This week, like so tragically many weeks in recent years, provided the United States with a stark and harrowing reminder of the threat of mass gun violence. In Parkland, Florida on Wednesday, a gunman opened fire at Stoneman Douglas High School, killing 17 people, 14 of them students. And on Friday, one of the state's many gun owners decided to take action ― this Florida man gave up his gun to the police, explaining that he know realizes nobody needs the kind of firepower the high-powered rifle provided him.
The man in question is named Ben Dickmann, and in a Facebook post on Friday, he described turning in his AR-57 rifle ― a variant of the infamous AR-15, which has been a reliable fixture of grisly mass shootings in the United States for years ― to the Broward County Sheriff.
"I am a responsible, highly trained gun owner. However I do not need this rifle. No one without a law enforcement badge needs this rifle. This rifle is not a “tool” I have use for," Dickmann wrote.
"A tool, by definition makes a job/work easier. Any “job” i can think of legally needing doing can be done better by a different firearm," he continued. "I enjoyed shooting this rifle immensely but I don’t need it, I have other types I can shoot for the same enjoyment."
According to Dickmann, he could have "easily" sold the rifle, but he didn't want to do that. Rather, he wrote that he doesn't believe anyone needs such a weapon, with the exception of trained law enforcement officers.
"I will be the change I want to see in this world. If our law makers will continue to close their eyes and open their wallets, I will lead by example," the post said.
Anyone who closely followed Dickmann on Facebook probably wasn't surprised when he announced he'd turned in his gun on Friday. On Thursday, just one day after the horrible shooting, he took to Facebook to talk about the shooting, as well as possible gun safety reforms. In that post, he also specifically spoke out against extended, high-capacity magazines, which allow guns to fire for much longer without reloading than originally designed.
"I’m sorry, but, as a hunter and someone that wants to defend my home, I do not need more than 6 rounds of capacity. There is simply no need for high-capacity magazines. I cannot see any justification for them. Those can go away," he wrote.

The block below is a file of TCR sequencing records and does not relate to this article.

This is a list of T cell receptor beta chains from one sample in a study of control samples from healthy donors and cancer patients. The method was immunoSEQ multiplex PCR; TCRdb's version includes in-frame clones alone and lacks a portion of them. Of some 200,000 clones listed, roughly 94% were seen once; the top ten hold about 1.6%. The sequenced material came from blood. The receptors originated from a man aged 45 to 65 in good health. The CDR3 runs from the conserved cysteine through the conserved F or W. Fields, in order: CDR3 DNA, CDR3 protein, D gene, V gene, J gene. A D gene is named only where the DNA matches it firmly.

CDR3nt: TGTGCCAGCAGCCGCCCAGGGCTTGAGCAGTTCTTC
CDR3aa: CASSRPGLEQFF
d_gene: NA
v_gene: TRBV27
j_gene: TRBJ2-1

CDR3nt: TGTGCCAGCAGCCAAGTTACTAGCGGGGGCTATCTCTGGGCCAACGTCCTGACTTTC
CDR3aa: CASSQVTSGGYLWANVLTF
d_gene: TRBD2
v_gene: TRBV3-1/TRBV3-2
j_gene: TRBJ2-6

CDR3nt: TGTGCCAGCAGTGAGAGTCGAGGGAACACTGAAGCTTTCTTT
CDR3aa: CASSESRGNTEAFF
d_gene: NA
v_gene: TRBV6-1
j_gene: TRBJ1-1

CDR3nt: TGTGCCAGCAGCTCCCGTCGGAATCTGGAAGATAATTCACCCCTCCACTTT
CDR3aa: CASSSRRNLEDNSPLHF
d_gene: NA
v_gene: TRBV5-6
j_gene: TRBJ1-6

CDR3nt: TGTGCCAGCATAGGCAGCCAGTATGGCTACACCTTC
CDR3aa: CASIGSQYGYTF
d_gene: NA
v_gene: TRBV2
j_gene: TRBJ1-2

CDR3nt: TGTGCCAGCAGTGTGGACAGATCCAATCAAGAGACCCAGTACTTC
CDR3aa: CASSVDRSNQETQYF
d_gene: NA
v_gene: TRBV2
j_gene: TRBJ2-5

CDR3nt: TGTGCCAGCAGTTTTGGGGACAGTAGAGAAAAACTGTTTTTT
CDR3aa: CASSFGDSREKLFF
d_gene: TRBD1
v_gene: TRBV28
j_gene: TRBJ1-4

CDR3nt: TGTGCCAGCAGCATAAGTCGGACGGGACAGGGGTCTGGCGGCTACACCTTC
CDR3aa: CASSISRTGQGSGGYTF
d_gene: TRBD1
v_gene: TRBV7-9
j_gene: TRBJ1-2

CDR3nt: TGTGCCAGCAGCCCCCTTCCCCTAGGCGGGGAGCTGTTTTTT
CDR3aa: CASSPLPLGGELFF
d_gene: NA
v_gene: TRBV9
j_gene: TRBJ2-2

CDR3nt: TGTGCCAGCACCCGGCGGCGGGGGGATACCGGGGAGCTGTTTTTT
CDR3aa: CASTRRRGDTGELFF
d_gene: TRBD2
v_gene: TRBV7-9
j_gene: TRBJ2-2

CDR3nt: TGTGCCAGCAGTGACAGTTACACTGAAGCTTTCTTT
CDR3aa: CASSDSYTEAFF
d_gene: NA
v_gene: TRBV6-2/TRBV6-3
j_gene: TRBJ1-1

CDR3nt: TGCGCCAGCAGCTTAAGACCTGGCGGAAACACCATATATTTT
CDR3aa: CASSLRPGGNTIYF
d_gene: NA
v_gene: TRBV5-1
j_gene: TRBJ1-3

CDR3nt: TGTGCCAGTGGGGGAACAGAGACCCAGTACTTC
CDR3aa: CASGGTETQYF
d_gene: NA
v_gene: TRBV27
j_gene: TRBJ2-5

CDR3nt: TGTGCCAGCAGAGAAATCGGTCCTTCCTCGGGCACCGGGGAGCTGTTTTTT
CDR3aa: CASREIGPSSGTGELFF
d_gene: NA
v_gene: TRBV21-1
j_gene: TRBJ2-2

The Parkland shooting is far from the first incident of mass gun violence to inspire an outpouring of emotion, and pleas for reform. Just last year, 59 people were killed and more than 500 injured in a mass shooting in Las Vegas, Nevada, one of the worst in American history.
Perhaps one of the most high-profile school shootings in recent memory ― prior to what transpired in Parkland this week, that is ― was the Sandy Hook Elementary School shooting in Newtown, Connecticut back in 2012, and that also fueled a broad public outcry for new gun laws.
In both cases, however, virtually no meaningful federal reforms or new laws resulted (although some robust state laws were passed), feeding into a sense of hopelessness for advocates for gun safety and reform. Polling suggests that public support for gun control measures has increased in recent years, however, even if the political class isn't inclined to take action.
It remains to be seen what policy proposals, if any, will result from the Parkland shooting. One thing is for sure, however ― some of the students who survived the attack, like Emma Gonzalez, are speaking out for change, and they're making it clear that they don't plan to fade away.